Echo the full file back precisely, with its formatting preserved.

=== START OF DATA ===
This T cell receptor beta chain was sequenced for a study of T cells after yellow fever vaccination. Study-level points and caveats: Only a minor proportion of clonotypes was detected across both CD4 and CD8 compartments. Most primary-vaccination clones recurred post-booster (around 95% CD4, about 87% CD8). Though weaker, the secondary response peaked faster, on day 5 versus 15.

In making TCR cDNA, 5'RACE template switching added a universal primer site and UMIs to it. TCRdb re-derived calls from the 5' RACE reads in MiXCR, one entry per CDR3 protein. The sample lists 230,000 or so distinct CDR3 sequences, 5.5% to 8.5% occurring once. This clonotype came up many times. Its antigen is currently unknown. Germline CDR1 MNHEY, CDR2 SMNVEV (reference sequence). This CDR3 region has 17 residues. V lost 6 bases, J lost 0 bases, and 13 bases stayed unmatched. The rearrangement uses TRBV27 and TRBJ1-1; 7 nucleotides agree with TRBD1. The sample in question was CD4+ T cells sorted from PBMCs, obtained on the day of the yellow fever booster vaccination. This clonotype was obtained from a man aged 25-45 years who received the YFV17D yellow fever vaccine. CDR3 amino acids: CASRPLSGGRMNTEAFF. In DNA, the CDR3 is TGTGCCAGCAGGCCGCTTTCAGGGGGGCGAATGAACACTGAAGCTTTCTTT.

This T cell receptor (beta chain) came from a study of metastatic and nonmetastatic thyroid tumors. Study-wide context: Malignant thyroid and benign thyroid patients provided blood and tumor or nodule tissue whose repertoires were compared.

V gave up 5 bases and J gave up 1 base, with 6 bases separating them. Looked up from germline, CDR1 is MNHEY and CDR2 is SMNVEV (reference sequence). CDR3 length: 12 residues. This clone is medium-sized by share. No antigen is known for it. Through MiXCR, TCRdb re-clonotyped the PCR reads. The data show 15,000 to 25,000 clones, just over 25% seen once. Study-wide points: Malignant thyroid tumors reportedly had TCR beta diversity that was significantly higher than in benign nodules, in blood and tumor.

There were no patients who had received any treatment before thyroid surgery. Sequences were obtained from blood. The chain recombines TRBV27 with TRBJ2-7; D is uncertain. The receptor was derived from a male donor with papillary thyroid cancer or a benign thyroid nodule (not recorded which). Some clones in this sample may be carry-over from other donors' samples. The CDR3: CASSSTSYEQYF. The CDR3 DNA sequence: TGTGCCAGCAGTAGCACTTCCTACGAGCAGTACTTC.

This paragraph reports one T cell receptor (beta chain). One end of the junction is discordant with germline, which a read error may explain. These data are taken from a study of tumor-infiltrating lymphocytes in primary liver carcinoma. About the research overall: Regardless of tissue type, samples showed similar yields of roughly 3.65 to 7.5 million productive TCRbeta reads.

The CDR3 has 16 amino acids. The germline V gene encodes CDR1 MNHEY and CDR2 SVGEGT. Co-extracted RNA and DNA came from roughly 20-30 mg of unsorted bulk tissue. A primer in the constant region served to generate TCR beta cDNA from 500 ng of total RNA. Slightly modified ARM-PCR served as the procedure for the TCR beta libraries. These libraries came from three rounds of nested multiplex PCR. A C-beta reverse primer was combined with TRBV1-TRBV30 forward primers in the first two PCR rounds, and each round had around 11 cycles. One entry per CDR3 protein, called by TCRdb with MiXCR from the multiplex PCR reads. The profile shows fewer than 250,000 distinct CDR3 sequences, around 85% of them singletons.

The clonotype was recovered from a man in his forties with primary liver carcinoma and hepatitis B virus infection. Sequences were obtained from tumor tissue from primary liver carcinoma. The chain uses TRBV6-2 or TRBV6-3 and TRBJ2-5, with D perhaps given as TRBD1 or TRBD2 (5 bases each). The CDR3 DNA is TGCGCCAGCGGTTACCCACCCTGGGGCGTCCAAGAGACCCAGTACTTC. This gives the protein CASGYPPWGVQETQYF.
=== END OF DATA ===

This T cell receptor beta chain was sequenced for a study of T cells after yellow fever vaccination. Study-level points and caveats: Only a minor proportion of clonotypes was detected across both CD4 and CD8 compartments. Most primary-vaccination clones recurred post-booster (around 95% CD4, about 87% CD8). Though weaker, the secondary response peaked faster, on day 5 versus 15.

In making TCR cDNA, 5'RACE template switching added a universal primer site and UMIs to it. TCRdb re-derived calls from the 5' RACE reads in MiXCR, one entry per CDR3 protein. The sample lists 230,000 or so distinct CDR3 sequences, 5.5% to 8.5% occurring once. This clonotype came up many times. Its antigen is currently unknown. Germline CDR1 MNHEY, CDR2 SMNVEV (reference sequence). This CDR3 region has 17 residues. V lost 6 bases, J lost 0 bases, and 13 bases stayed unmatched. The rearrangement uses TRBV27 and TRBJ1-1; 7 nucleotides agree with TRBD1. The sample in question was CD4+ T cells sorted from PBMCs, obtained on the day of the yellow fever booster vaccination. This clonotype was obtained from a man aged 25-45 years who received the YFV17D yellow fever vaccine. CDR3 amino acids: CASRPLSGGRMNTEAFF. In DNA, the CDR3 is TGTGCCAGCAGGCCGCTTTCAGGGGGGCGAATGAACACTGAAGCTTTCTTT.

This T cell receptor (beta chain) came from a study of metastatic and nonmetastatic thyroid tumors. Study-wide context: Malignant thyroid and benign thyroid patients provided blood and tumor or nodule tissue whose repertoires were compared.

V gave up 5 bases and J gave up 1 base, with 6 bases separating them. Looked up from germline, CDR1 is MNHEY and CDR2 is SMNVEV (reference sequence). CDR3 length: 12 residues. This clone is medium-sized by share. No antigen is known for it. Through MiXCR, TCRdb re-clonotyped the PCR reads. The data show 15,000 to 25,000 clones, just over 25% seen once. Study-wide points: Malignant thyroid tumors reportedly had TCR beta diversity that was significantly higher than in benign nodules, in blood and tumor.

There were no patients who had received any treatment before thyroid surgery. Sequences were obtained from blood. The chain recombines TRBV27 with TRBJ2-7; D is uncertain. The receptor was derived from a male donor with papillary thyroid cancer or a benign thyroid nodule (not recorded which). Some clones in this sample may be carry-over from other donors' samples. The CDR3: CASSSTSYEQYF. The CDR3 DNA sequence: TGTGCCAGCAGTAGCACTTCCTACGAGCAGTACTTC.

This paragraph reports one T cell receptor (beta chain). One end of the junction is discordant with germline, which a read error may explain. These data are taken from a study of tumor-infiltrating lymphocytes in primary liver carcinoma. About the research overall: Regardless of tissue type, samples showed similar yields of roughly 3.65 to 7.5 million productive TCRbeta reads.

The CDR3 has 16 amino acids. The germline V gene encodes CDR1 MNHEY and CDR2 SVGEGT. Co-extracted RNA and DNA came from roughly 20-30 mg of unsorted bulk tissue. A primer in the constant region served to generate TCR beta cDNA from 500 ng of total RNA. Slightly modified ARM-PCR served as the procedure for the TCR beta libraries. These libraries came from three rounds of nested multiplex PCR. A C-beta reverse primer was combined with TRBV1-TRBV30 forward primers in the first two PCR rounds, and each round had around 11 cycles. One entry per CDR3 protein, called by TCRdb with MiXCR from the multiplex PCR reads. The profile shows fewer than 250,000 distinct CDR3 sequences, around 85% of them singletons.

The clonotype was recovered from a man in his forties with primary liver carcinoma and hepatitis B virus infection. Sequences were obtained from tumor tissue from primary liver carcinoma. The chain uses TRBV6-2 or TRBV6-3 and TRBJ2-5, with D perhaps given as TRBD1 or TRBD2 (5 bases each). The CDR3 DNA is TGCGCCAGCGGTTACCCACCCTGGGGCGTCCAAGAGACCCAGTACTTC. This gives the protein CASGYPPWGVQETQYF.